The Week in Tech: NHS data deal breaks privacy laws
A panel of health and tech experts has found that clinicians are using apps such as Snapchat to send patient scans to each other, describing the activity as “clearly insecure, risky and non-auditable’. The report, commissioned by Google-owned DeepMind Health, concluded that “the digital revolution has largely bypassed the NHS”. In addition, the Information Commissioner’s Office found that London’s Royal Free Hospital handed over the personal data of 1.6 million patients to DeepMind Health for a new healthcare app, breaching the Data Protection Act in the process.
Britain has retained its position as Europe’s top technology investment hub, despite worries in the industry following last year’s Brexit vote, new research has found. The level of venture capital funding invested in UK tech companies (to the tune of £2.4bn) outranks Germany by more than double, and three times the amount invested in French firms. “The Brexit vote has understandably created some uncertainty but it is no surprise to see that London continues to attract more than double the amount of investment than any other European city” said Laura Citron, the chief executive of London & Partners, who conducted the research.
Data collected from this year’s London Tech Week has found that 92% of tech professionals think robots in the workplace is a good thing. In fact, some experts believe it will have a positive effect on the UK economy over the next five years, according to Silicon Valley Bank’s survey. SVB’s managing director, Tom Butterworth commented “The gift of time will allow people to be more creative and entrepreneurial. They’ll be able to shift their time and energy to business-critical activities such as developing new ideas, building relationships with potential partners and clients, which will help spur the UK economy forward.”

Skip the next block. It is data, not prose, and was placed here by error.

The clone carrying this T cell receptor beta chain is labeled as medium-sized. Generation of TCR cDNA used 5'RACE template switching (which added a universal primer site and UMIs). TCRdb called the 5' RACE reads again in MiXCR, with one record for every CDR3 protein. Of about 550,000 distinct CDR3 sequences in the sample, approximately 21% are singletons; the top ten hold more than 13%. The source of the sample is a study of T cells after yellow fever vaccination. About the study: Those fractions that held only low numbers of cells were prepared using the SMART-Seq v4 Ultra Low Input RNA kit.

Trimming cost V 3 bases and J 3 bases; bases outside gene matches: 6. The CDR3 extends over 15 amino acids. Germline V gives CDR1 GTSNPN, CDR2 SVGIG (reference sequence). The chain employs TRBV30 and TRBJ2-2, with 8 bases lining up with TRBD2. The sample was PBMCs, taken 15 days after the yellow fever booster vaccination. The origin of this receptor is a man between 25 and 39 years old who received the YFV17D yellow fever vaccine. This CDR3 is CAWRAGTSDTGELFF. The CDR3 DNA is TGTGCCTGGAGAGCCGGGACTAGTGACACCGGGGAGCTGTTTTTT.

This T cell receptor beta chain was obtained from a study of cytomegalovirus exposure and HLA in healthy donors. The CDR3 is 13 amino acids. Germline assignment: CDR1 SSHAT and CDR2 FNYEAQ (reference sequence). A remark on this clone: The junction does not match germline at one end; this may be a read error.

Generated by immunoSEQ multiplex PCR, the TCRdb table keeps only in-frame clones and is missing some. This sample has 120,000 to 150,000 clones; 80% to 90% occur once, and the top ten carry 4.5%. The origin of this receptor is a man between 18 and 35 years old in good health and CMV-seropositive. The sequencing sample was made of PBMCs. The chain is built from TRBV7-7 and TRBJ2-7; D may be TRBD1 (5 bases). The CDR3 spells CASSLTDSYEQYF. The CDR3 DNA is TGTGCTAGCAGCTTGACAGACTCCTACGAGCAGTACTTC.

UK payments firm, Worldpay, has agreed a takeover deal worth over £9bn by its US rival Vantiv. Worldpay’s shares increased by up to 5% over the last couple of days as news of the takeover came to light. The preliminary agreement will value its shares at 385p, and the company will be run by seven directors from Vantiv and four from Worldpay, who said that they see “compelling strategic, commercial and financial rationale for combining Worldpay and Vantiv’s complementary businesses”.
There’s no doubt that the number of start-ups that can attribute venture capital to their success is high, but it doesn’t have to be a prerequisite, as TechCrunch has investigated. They’ve pulled together a list of 35 companies who started out with just a few thousand dollars and went on to earn billion-dollar valuations. Some of the brands featured include Mailchimp, Shopify and Shutterstock, with the key takeaway being ‘avoid designing your business around venture capital’ – accepting venture capital should be a choice, not a compulsion, TechCrunch argues.